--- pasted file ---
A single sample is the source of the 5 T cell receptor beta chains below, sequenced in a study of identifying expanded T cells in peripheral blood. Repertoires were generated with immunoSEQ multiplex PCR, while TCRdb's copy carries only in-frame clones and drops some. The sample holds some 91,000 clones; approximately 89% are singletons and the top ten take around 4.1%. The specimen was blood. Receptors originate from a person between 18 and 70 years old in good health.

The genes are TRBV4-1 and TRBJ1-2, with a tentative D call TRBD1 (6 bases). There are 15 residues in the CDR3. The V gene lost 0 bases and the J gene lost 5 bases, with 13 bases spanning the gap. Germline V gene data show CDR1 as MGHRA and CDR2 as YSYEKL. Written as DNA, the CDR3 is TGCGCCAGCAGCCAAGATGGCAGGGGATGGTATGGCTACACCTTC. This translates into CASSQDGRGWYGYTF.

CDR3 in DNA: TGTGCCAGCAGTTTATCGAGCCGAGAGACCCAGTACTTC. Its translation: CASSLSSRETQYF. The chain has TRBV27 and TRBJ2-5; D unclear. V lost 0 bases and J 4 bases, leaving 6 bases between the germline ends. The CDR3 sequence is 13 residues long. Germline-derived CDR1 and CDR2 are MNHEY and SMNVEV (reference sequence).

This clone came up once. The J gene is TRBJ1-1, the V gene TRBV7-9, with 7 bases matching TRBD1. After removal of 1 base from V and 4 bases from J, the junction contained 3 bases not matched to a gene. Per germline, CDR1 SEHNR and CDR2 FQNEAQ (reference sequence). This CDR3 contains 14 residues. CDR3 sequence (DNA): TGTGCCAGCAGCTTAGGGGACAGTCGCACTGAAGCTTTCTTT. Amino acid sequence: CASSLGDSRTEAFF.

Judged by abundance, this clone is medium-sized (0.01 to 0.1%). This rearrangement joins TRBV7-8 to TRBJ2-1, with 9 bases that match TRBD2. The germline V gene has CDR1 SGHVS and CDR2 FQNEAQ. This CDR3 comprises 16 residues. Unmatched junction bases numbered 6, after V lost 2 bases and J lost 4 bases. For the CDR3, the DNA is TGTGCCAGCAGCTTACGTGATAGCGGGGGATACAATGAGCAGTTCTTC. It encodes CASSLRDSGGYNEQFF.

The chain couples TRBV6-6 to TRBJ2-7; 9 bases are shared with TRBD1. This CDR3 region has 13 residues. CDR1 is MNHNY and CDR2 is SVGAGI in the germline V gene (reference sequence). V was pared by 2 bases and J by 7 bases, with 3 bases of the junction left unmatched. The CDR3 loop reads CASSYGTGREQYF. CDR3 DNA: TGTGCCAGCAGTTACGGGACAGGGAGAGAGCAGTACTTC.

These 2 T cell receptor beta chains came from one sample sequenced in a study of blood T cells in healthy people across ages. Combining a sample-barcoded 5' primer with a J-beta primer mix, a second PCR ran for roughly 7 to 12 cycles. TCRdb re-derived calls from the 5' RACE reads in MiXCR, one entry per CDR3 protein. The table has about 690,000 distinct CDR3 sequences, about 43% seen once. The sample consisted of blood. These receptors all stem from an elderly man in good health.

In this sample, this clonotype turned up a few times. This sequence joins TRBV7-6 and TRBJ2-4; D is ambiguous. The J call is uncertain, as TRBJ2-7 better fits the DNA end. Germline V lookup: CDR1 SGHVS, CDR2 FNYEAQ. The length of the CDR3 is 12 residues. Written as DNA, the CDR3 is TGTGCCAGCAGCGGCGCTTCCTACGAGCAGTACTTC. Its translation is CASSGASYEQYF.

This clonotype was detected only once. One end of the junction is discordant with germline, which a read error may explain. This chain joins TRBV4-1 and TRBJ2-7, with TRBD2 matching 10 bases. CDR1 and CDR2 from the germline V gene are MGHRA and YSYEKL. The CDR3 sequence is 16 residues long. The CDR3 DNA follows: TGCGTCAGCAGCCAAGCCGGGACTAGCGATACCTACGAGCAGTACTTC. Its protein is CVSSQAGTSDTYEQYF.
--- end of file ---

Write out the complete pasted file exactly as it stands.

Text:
A single sample is the source of the 5 T cell receptor beta chains below, sequenced in a study of identifying expanded T cells in peripheral blood. Repertoires were generated with immunoSEQ multiplex PCR, while TCRdb's copy carries only in-frame clones and drops some. The sample holds some 91,000 clones; approximately 89% are singletons and the top ten take around 4.1%. The specimen was blood. Receptors originate from a person between 18 and 70 years old in good health.

The genes are TRBV4-1 and TRBJ1-2, with a tentative D call TRBD1 (6 bases). There are 15 residues in the CDR3. The V gene lost 0 bases and the J gene lost 5 bases, with 13 bases spanning the gap. Germline V gene data show CDR1 as MGHRA and CDR2 as YSYEKL. Written as DNA, the CDR3 is TGCGCCAGCAGCCAAGATGGCAGGGGATGGTATGGCTACACCTTC. This translates into CASSQDGRGWYGYTF.

CDR3 in DNA: TGTGCCAGCAGTTTATCGAGCCGAGAGACCCAGTACTTC. Its translation: CASSLSSRETQYF. The chain has TRBV27 and TRBJ2-5; D unclear. V lost 0 bases and J 4 bases, leaving 6 bases between the germline ends. The CDR3 sequence is 13 residues long. Germline-derived CDR1 and CDR2 are MNHEY and SMNVEV (reference sequence).

This clone came up once. The J gene is TRBJ1-1, the V gene TRBV7-9, with 7 bases matching TRBD1. After removal of 1 base from V and 4 bases from J, the junction contained 3 bases not matched to a gene. Per germline, CDR1 SEHNR and CDR2 FQNEAQ (reference sequence). This CDR3 contains 14 residues. CDR3 sequence (DNA): TGTGCCAGCAGCTTAGGGGACAGTCGCACTGAAGCTTTCTTT. Amino acid sequence: CASSLGDSRTEAFF.

Judged by abundance, this clone is medium-sized (0.01 to 0.1%). This rearrangement joins TRBV7-8 to TRBJ2-1, with 9 bases that match TRBD2. The germline V gene has CDR1 SGHVS and CDR2 FQNEAQ. This CDR3 comprises 16 residues. Unmatched junction bases numbered 6, after V lost 2 bases and J lost 4 bases. For the CDR3, the DNA is TGTGCCAGCAGCTTACGTGATAGCGGGGGATACAATGAGCAGTTCTTC. It encodes CASSLRDSGGYNEQFF.

The chain couples TRBV6-6 to TRBJ2-7; 9 bases are shared with TRBD1. This CDR3 region has 13 residues. CDR1 is MNHNY and CDR2 is SVGAGI in the germline V gene (reference sequence). V was pared by 2 bases and J by 7 bases, with 3 bases of the junction left unmatched. The CDR3 loop reads CASSYGTGREQYF. CDR3 DNA: TGTGCCAGCAGTTACGGGACAGGGAGAGAGCAGTACTTC.

These 2 T cell receptor beta chains came from one sample sequenced in a study of blood T cells in healthy people across ages. Combining a sample-barcoded 5' primer with a J-beta primer mix, a second PCR ran for roughly 7 to 12 cycles. TCRdb re-derived calls from the 5' RACE reads in MiXCR, one entry per CDR3 protein. The table has about 690,000 distinct CDR3 sequences, about 43% seen once. The sample consisted of blood. These receptors all stem from an elderly man in good health.

In this sample, this clonotype turned up a few times. This sequence joins TRBV7-6 and TRBJ2-4; D is ambiguous. The J call is uncertain, as TRBJ2-7 better fits the DNA end. Germline V lookup: CDR1 SGHVS, CDR2 FNYEAQ. The length of the CDR3 is 12 residues. Written as DNA, the CDR3 is TGTGCCAGCAGCGGCGCTTCCTACGAGCAGTACTTC. Its translation is CASSGASYEQYF.

This clonotype was detected only once. One end of the junction is discordant with germline, which a read error may explain. This chain joins TRBV4-1 and TRBJ2-7, with TRBD2 matching 10 bases. CDR1 and CDR2 from the germline V gene are MGHRA and YSYEKL. The CDR3 sequence is 16 residues long. The CDR3 DNA follows: TGCGTCAGCAGCCAAGCCGGGACTAGCGATACCTACGAGCAGTACTTC. Its protein is CVSSQAGTSDTYEQYF.